Tag Archives: American cinema

Metropolitan (1990)


I’ve just watched Metropolitan (1990) on BBC iPlayer and if you happen to be checking-in here in late June I suggest trying to catch it there, as it’s an excellent film. Actually I should say “re-watched”, since I saw this film when I was very young. My parents showed it to me when I was, I’d say, about 12 years old. I remember being very affected by the film at the time, the reason why I’m now tapping these keys at 2.30 am..

The thing I remember being most affected by was the suggestion by the male protagonist Tom Townsend, an ardent socialist in amongst the cream of New York’s “social scene”,  that it wasn’t necessary to have read Austen or Tolstoy to have an opinion on their works’ relative merit. Tom has read far too much theory and become detached from the “work itself” the film is partly telling us, yet Tom’s world of ideas is shown respect in this scene:

Charlie Black: Fourierism was tried in the late nineteenth century… and it failed. Wasn’t Brook Farm Fourierist? It failed.
Tom Townsend: That’s debatable.
Charlie Black: Whether Brook Farm failed?
Tom Townsend: That it ceased to exist, I’ll grant you, but whether or not it failed cannot be definitively said.
Charlie Black: Well, for me, ceasing to exist is — is failure. I mean, that’s pretty definitive.
Tom Townsend: Well, everyone ceases to exist. Doesn’t mean everyone’s a failure.

Anyway this kind of prattle fascinated me as a kid and I’m happy to say that as an adult all the smart and witty chatter (which I can fully understand now!) still seemed pretty smart. I remember being stunned by this idea anyway, that you could read the critics on the books and not the books themselves – I was fascinated at the time, no doubt spurred on by the fact that my parents are both English teachers…

I say the film’s “male protagonist” and this perhaps shows an anxiety over the gender-ownership of the film’s narrative. I started to realise halfway through watching Metropolitan that the film’s female character Audrey Rouget was as central if not more central than the man who had appeared to be clearly the lead, an outsider poor West-side New Yorker discovering and socialising with the wealthy East-siders. Molly Ringwald was the undisputed star of John Hughes’ ’80s teen-films and as intellectual as Metropolitan is on the surface its social-networking narrative makes it clearly in part an extension of these classic films. As it happens Carolyn Farina, who plays Audrey Rouget, is the spitting image of Molly Ringwald. And actually the film opens with a scene between Audrey and her mother, emphasising the film’s status as a coming-of-age film and appearing to present this as her coming-of-age. Yet the character that we follow the closest throughout the film is actually Tom.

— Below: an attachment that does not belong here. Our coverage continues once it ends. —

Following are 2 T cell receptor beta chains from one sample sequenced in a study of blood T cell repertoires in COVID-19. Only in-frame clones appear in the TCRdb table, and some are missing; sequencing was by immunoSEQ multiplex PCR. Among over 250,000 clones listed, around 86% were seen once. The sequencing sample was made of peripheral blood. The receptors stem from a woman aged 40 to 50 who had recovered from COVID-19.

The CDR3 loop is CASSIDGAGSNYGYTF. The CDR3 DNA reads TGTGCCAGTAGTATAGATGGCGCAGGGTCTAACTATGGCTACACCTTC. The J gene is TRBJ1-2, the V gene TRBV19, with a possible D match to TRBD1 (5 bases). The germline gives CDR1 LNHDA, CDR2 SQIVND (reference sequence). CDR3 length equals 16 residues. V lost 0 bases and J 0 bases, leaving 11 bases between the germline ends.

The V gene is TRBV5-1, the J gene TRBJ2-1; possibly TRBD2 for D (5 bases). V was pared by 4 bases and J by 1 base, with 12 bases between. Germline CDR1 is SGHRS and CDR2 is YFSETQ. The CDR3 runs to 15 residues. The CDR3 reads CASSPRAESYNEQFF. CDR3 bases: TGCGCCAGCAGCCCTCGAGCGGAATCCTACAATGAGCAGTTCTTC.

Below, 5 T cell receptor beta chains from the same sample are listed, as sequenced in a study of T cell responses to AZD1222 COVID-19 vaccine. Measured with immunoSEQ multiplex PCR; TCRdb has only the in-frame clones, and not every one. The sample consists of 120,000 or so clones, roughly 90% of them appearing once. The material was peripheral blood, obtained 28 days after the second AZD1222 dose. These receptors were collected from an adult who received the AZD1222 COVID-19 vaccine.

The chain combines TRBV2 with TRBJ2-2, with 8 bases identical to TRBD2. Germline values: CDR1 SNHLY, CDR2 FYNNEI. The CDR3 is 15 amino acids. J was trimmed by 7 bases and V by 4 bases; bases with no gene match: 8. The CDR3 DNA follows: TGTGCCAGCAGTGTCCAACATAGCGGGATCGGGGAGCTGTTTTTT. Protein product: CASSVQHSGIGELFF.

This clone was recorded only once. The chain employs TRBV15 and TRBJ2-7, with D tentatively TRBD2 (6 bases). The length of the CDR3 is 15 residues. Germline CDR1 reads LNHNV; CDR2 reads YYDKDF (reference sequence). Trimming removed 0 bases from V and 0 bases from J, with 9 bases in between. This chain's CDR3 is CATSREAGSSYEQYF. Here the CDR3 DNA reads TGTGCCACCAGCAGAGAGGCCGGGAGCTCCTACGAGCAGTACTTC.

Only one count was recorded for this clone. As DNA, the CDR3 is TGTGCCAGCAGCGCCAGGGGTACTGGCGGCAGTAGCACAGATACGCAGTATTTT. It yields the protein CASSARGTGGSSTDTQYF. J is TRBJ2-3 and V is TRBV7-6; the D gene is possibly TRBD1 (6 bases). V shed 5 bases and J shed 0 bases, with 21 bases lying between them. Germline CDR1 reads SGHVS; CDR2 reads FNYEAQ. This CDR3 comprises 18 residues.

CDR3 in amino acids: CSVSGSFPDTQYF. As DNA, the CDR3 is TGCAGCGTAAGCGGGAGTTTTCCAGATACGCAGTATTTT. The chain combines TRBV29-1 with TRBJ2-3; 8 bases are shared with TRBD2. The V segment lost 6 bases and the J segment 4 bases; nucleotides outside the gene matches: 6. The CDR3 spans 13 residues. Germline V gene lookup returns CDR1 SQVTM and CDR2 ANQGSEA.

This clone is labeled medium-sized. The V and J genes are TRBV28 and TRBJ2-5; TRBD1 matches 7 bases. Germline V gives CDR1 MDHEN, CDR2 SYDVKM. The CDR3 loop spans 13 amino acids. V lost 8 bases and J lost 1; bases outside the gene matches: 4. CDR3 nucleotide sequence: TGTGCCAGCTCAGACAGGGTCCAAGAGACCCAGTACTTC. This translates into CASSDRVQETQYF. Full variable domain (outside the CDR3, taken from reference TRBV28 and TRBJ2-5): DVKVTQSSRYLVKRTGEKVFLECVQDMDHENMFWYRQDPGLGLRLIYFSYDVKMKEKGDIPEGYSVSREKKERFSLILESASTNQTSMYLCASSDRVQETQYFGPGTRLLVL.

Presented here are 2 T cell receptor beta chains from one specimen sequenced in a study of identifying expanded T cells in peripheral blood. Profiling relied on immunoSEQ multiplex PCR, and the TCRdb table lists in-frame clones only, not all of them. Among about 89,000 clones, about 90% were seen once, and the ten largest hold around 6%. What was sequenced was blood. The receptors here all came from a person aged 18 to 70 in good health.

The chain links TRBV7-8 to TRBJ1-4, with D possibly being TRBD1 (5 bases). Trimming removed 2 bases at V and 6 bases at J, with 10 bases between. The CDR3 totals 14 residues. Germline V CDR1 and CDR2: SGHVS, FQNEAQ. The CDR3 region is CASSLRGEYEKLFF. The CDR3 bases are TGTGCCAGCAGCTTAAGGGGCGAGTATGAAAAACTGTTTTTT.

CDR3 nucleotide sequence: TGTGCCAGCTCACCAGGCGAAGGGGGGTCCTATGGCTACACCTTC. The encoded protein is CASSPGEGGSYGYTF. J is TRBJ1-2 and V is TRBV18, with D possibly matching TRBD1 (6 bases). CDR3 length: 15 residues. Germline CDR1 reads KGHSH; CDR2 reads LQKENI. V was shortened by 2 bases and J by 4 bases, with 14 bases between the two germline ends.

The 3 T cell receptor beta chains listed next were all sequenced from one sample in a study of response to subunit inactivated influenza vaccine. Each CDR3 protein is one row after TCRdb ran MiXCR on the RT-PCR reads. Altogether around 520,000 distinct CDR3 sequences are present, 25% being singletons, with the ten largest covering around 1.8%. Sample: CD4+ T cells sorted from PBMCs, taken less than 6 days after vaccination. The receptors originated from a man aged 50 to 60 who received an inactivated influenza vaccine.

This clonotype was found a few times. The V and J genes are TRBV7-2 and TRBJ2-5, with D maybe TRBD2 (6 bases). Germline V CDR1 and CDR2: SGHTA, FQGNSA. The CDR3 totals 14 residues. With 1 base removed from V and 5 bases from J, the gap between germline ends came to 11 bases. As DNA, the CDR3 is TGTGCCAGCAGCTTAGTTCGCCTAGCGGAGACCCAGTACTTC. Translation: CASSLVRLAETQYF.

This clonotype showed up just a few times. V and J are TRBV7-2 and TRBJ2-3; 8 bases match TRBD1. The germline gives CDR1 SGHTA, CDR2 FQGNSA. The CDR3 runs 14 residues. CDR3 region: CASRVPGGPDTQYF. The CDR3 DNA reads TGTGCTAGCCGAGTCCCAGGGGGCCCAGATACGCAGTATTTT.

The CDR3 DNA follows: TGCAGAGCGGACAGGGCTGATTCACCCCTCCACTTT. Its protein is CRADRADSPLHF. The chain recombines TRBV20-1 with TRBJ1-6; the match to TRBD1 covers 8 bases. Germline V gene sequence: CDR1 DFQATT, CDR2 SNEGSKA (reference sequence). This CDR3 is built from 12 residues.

If there’s a dialectic in the film, for me right now, it’s between Molly who is incredibly well-read in literature and Tom who is incredibly well-read in theory. This theory/art dialectic is I guess ultimately just the age-old opposition of man-intellect/woman-heart. Perhaps theory is intended to be the loser of the battle, since Tom admits that Fourierism may not have been so great after all. But if so this is hardly rammed down our throats. I certainly didn’t accept this as a kid, even tho I remember my mum suggesting that really you should read Austen if you’re going to talk about her.. And all the way through the film Tom is admired by the whole social group for his intelligence.

Yet I think it is the admiration of Audrey for Tom and her search for a copy of a book by Fourier that most affirms that Tom’s theories may not be so bad after all. This crossover of interests between the pair also asserts something that I felt throughout the film – not only the  assertion that ideas are as important as art, but also that the pair cannot be separated. Tom brings from his poorer background a wealth of ideas to his newfound beautiful, decadent friends. As in Brideshead Revisited – another childhood TV experience for me – Metropolitan indulges in a significant amount of romance and nostalgia around the narrative of the “downward mobility” of the “feminised” heart of the high aristocracy in the modern world (in Brideshead “homosexualised”), seen again from the p.o.v. of a male protagonist from a poorer background. Yet Metropolitan is equally, from another angle, another version of the admiration for quick-witted intellectualism to be found in Manhattan (1979.) Anyway, whatever it is it’s a wonderful film all of its own and I’m surprised to see that its writer-director Whit Stillman doesn’t seem to have gone on to do anything that much since. Well, this one’s a memorable one, so check it out if you have the time!


King Vidor on European Films!



I reprint below an interview with King Vidor on European cinema. It’s taken from Close Up, a ‘British’ film magazine written from 1927 – 1933 for an ‘international’ audience (which, of course, means Western Europe and America – copies were sold in Paris, Berlin, London, Geneva, New York and LA.) The magazine’s editor Kenneth MacPherson was British and lived in Switzerland and the magazine had foreign correspondents in each city in which it was sold, as well as in Moscow.